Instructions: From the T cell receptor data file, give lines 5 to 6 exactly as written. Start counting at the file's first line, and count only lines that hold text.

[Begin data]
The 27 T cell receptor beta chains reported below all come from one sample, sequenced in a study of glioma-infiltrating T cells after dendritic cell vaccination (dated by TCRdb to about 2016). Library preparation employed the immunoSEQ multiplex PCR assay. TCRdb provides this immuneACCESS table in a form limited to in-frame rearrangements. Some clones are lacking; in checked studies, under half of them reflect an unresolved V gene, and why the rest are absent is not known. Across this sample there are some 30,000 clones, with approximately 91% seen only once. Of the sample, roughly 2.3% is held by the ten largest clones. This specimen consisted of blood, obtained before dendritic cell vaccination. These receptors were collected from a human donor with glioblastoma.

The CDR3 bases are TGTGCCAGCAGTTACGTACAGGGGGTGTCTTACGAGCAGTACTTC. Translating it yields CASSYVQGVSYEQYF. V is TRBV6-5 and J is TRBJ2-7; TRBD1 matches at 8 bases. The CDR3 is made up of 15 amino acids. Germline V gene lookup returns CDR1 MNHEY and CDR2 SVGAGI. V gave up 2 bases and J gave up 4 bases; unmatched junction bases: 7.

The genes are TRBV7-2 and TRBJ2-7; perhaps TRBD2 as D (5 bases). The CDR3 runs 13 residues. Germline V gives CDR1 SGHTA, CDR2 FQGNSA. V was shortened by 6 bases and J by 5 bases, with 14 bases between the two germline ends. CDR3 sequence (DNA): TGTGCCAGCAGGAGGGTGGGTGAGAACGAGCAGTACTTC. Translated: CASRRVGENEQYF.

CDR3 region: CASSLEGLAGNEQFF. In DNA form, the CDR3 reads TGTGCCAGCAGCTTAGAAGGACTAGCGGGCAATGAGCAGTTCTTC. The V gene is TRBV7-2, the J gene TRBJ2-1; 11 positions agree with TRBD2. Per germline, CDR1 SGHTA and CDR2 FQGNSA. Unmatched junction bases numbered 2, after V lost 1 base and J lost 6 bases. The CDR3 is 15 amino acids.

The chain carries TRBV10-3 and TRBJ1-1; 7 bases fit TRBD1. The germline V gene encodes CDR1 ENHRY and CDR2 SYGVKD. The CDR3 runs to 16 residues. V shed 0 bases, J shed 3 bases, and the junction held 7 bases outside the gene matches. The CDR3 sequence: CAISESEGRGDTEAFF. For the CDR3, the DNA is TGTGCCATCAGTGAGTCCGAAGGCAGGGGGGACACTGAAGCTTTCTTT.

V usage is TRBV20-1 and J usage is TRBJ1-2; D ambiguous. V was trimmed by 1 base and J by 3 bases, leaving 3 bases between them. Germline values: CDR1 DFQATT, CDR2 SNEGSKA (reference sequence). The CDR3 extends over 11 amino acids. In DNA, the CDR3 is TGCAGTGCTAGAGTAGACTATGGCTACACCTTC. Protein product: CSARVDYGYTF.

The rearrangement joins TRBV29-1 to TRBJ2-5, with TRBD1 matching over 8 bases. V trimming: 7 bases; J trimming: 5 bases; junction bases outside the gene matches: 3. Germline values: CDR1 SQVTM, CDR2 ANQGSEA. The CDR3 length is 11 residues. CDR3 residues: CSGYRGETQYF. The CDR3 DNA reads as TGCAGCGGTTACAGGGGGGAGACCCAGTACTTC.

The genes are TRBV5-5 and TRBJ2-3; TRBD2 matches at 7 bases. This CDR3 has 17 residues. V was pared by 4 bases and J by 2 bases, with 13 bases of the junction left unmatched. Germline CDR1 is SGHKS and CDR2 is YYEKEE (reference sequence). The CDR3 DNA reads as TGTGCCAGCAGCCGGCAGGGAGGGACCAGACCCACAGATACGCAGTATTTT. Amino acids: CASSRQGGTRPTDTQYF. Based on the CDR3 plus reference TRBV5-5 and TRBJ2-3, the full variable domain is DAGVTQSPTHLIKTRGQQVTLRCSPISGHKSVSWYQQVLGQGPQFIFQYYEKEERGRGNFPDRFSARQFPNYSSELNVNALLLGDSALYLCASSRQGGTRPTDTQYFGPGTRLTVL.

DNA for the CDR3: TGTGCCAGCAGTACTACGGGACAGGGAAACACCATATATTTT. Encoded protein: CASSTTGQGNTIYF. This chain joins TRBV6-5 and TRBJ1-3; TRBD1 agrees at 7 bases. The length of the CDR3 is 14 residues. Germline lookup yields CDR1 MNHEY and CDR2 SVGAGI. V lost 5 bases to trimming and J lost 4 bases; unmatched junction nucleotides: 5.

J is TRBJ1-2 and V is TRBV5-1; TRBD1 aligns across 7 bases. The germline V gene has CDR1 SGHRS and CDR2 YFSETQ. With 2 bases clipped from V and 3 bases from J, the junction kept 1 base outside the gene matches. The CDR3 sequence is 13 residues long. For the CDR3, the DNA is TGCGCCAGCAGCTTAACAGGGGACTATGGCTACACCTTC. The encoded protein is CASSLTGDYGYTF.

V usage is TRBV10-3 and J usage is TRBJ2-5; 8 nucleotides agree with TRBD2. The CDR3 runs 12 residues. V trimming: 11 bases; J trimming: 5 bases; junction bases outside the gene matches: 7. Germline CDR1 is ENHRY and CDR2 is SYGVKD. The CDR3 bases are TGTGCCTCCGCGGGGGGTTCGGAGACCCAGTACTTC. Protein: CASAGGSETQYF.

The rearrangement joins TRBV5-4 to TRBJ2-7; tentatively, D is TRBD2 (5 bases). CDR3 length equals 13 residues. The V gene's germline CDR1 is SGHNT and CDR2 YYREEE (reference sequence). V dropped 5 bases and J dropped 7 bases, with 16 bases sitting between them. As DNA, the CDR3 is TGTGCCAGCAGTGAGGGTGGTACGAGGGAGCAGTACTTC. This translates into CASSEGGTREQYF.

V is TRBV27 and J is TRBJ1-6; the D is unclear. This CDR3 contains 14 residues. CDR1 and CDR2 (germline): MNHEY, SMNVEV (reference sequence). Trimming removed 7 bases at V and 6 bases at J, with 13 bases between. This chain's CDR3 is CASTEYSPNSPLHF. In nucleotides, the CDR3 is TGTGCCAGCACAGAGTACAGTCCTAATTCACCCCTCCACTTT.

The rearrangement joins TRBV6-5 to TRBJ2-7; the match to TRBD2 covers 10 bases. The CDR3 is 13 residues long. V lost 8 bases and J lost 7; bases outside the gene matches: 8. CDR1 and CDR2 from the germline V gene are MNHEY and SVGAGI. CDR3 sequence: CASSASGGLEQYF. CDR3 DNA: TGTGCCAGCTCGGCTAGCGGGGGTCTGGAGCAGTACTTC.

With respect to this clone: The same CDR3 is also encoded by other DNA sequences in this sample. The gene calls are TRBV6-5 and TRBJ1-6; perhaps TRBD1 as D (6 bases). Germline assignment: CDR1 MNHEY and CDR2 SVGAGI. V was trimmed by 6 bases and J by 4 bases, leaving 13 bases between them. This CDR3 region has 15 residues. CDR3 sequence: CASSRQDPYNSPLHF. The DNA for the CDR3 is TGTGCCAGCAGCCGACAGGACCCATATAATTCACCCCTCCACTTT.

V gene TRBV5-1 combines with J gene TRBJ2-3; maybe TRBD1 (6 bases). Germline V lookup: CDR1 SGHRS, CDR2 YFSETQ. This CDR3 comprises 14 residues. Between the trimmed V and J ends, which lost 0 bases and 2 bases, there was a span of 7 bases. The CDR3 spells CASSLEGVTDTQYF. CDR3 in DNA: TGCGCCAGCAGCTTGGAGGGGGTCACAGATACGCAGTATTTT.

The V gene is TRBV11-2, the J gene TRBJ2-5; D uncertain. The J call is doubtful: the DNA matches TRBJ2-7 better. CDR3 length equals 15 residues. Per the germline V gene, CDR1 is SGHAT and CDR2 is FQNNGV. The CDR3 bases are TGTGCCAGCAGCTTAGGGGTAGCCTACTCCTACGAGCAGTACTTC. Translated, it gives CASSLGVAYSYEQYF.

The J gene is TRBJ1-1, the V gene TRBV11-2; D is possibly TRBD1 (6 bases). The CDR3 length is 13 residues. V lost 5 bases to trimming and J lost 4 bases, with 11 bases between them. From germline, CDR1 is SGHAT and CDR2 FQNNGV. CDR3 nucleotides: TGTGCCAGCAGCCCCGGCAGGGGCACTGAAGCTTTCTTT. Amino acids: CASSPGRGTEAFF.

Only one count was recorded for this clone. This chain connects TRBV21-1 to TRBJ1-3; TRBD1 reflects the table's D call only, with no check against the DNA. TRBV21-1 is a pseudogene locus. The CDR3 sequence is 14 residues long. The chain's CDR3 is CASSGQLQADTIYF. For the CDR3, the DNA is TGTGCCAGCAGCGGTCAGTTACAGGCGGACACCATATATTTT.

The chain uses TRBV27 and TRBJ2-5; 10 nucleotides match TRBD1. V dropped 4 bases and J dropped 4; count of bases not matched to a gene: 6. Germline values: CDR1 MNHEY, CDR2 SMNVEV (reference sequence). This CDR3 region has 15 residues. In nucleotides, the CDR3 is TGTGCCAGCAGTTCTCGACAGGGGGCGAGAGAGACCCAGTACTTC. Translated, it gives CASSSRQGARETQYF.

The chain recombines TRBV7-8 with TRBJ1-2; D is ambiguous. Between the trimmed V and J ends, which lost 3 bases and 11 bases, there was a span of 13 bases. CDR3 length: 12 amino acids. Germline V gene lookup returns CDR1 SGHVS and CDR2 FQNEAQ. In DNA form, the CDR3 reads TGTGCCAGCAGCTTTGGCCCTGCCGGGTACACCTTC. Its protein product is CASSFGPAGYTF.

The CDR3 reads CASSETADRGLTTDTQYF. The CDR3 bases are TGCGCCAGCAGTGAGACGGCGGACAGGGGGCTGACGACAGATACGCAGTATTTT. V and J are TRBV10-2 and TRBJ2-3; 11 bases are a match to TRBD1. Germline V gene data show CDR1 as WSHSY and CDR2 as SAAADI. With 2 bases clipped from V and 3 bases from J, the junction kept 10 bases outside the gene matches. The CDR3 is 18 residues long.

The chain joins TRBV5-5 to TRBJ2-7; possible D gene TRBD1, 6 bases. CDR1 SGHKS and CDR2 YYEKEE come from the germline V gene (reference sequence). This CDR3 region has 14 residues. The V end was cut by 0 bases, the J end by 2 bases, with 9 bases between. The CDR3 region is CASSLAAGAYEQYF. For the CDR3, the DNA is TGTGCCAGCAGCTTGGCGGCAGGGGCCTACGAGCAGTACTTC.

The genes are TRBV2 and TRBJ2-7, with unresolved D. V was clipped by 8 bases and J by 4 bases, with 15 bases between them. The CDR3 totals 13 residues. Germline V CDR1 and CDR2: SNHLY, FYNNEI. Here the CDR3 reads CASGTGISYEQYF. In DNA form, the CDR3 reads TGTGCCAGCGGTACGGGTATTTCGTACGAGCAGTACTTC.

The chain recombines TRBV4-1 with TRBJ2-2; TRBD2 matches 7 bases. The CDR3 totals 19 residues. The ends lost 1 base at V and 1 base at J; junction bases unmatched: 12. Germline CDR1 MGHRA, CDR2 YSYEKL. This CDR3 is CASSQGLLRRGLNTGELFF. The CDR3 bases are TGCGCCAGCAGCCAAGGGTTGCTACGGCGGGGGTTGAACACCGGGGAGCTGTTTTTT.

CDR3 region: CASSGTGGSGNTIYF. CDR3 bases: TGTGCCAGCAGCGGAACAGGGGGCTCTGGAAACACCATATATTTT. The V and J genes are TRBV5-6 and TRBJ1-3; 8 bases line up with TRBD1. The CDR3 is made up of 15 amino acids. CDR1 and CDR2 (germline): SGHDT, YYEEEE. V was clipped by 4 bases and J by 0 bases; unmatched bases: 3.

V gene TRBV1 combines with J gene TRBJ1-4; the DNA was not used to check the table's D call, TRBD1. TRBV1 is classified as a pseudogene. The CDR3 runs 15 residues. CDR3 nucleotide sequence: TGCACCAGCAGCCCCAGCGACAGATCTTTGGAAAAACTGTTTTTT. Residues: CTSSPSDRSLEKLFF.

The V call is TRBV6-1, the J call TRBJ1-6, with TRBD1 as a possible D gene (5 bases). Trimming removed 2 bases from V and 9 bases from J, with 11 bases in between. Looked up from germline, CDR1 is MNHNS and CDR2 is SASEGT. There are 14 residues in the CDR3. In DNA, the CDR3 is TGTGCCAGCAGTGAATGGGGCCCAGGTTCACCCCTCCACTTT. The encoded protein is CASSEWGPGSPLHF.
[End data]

The chain carries TRBV10-3 and TRBJ1-1; 7 bases fit TRBD1. The germline V gene encodes CDR1 ENHRY and CDR2 SYGVKD. The CDR3 runs to 16 residues. V shed 0 bases, J shed 3 bases, and the junction held 7 bases outside the gene matches. The CDR3 sequence: CAISESEGRGDTEAFF. For the CDR3, the DNA is TGTGCCATCAGTGAGTCCGAAGGCAGGGGGGACACTGAAGCTTTCTTT.

V usage is TRBV20-1 and J usage is TRBJ1-2; D ambiguous. V was trimmed by 1 base and J by 3 bases, leaving 3 bases between them. Germline values: CDR1 DFQATT, CDR2 SNEGSKA (reference sequence). The CDR3 extends over 11 amino acids. In DNA, the CDR3 is TGCAGTGCTAGAGTAGACTATGGCTACACCTTC. Protein product: CSARVDYGYTF.